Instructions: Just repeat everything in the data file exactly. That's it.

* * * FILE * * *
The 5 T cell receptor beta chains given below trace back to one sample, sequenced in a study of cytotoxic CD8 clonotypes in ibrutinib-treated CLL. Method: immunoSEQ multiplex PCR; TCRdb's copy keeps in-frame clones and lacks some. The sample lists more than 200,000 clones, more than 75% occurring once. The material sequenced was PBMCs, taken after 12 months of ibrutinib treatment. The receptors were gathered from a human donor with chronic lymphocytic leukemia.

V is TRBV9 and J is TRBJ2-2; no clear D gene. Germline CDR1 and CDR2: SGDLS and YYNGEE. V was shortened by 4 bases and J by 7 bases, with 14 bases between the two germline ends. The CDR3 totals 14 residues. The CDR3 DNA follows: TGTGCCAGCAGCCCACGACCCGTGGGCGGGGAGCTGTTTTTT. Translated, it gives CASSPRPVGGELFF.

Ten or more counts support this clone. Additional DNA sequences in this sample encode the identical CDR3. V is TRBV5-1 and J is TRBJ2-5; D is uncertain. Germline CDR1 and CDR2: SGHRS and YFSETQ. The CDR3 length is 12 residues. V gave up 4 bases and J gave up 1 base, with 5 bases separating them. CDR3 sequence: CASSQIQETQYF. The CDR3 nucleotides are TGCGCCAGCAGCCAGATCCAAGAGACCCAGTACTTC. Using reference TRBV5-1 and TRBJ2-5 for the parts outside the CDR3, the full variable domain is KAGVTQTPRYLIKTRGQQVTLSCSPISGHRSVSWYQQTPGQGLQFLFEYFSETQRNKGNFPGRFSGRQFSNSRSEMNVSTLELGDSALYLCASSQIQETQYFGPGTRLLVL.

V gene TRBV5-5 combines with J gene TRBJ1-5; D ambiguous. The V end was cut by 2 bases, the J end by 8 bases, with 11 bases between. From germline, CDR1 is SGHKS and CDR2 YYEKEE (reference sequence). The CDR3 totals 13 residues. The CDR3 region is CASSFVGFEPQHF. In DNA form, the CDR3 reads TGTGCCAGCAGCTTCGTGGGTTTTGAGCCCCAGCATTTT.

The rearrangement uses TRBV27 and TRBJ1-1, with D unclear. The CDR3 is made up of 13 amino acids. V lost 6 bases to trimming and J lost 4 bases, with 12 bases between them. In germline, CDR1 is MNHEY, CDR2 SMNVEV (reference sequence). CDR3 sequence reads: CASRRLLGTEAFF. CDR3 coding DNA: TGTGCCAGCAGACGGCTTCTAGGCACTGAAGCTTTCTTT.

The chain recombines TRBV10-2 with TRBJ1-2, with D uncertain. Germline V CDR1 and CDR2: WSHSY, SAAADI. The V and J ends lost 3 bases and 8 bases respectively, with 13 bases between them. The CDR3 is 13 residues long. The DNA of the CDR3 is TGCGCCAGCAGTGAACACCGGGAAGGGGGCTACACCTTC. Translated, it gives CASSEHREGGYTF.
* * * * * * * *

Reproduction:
The 5 T cell receptor beta chains given below trace back to one sample, sequenced in a study of cytotoxic CD8 clonotypes in ibrutinib-treated CLL. Method: immunoSEQ multiplex PCR; TCRdb's copy keeps in-frame clones and lacks some. The sample lists more than 200,000 clones, more than 75% occurring once. The material sequenced was PBMCs, taken after 12 months of ibrutinib treatment. The receptors were gathered from a human donor with chronic lymphocytic leukemia.

V is TRBV9 and J is TRBJ2-2; no clear D gene. Germline CDR1 and CDR2: SGDLS and YYNGEE. V was shortened by 4 bases and J by 7 bases, with 14 bases between the two germline ends. The CDR3 totals 14 residues. The CDR3 DNA follows: TGTGCCAGCAGCCCACGACCCGTGGGCGGGGAGCTGTTTTTT. Translated, it gives CASSPRPVGGELFF.

Ten or more counts support this clone. Additional DNA sequences in this sample encode the identical CDR3. V is TRBV5-1 and J is TRBJ2-5; D is uncertain. Germline CDR1 and CDR2: SGHRS and YFSETQ. The CDR3 length is 12 residues. V gave up 4 bases and J gave up 1 base, with 5 bases separating them. CDR3 sequence: CASSQIQETQYF. The CDR3 nucleotides are TGCGCCAGCAGCCAGATCCAAGAGACCCAGTACTTC. Using reference TRBV5-1 and TRBJ2-5 for the parts outside the CDR3, the full variable domain is KAGVTQTPRYLIKTRGQQVTLSCSPISGHRSVSWYQQTPGQGLQFLFEYFSETQRNKGNFPGRFSGRQFSNSRSEMNVSTLELGDSALYLCASSQIQETQYFGPGTRLLVL.

V gene TRBV5-5 combines with J gene TRBJ1-5; D ambiguous. The V end was cut by 2 bases, the J end by 8 bases, with 11 bases between. From germline, CDR1 is SGHKS and CDR2 YYEKEE (reference sequence). The CDR3 totals 13 residues. The CDR3 region is CASSFVGFEPQHF. In DNA form, the CDR3 reads TGTGCCAGCAGCTTCGTGGGTTTTGAGCCCCAGCATTTT.

The rearrangement uses TRBV27 and TRBJ1-1, with D unclear. The CDR3 is made up of 13 amino acids. V lost 6 bases to trimming and J lost 4 bases, with 12 bases between them. In germline, CDR1 is MNHEY, CDR2 SMNVEV (reference sequence). CDR3 sequence reads: CASRRLLGTEAFF. CDR3 coding DNA: TGTGCCAGCAGACGGCTTCTAGGCACTGAAGCTTTCTTT.

The chain recombines TRBV10-2 with TRBJ1-2, with D uncertain. Germline V CDR1 and CDR2: WSHSY, SAAADI. The V and J ends lost 3 bases and 8 bases respectively, with 13 bases between them. The CDR3 is 13 residues long. The DNA of the CDR3 is TGCGCCAGCAGTGAACACCGGGAAGGGGGCTACACCTTC. Translated, it gives CASSEHREGGYTF.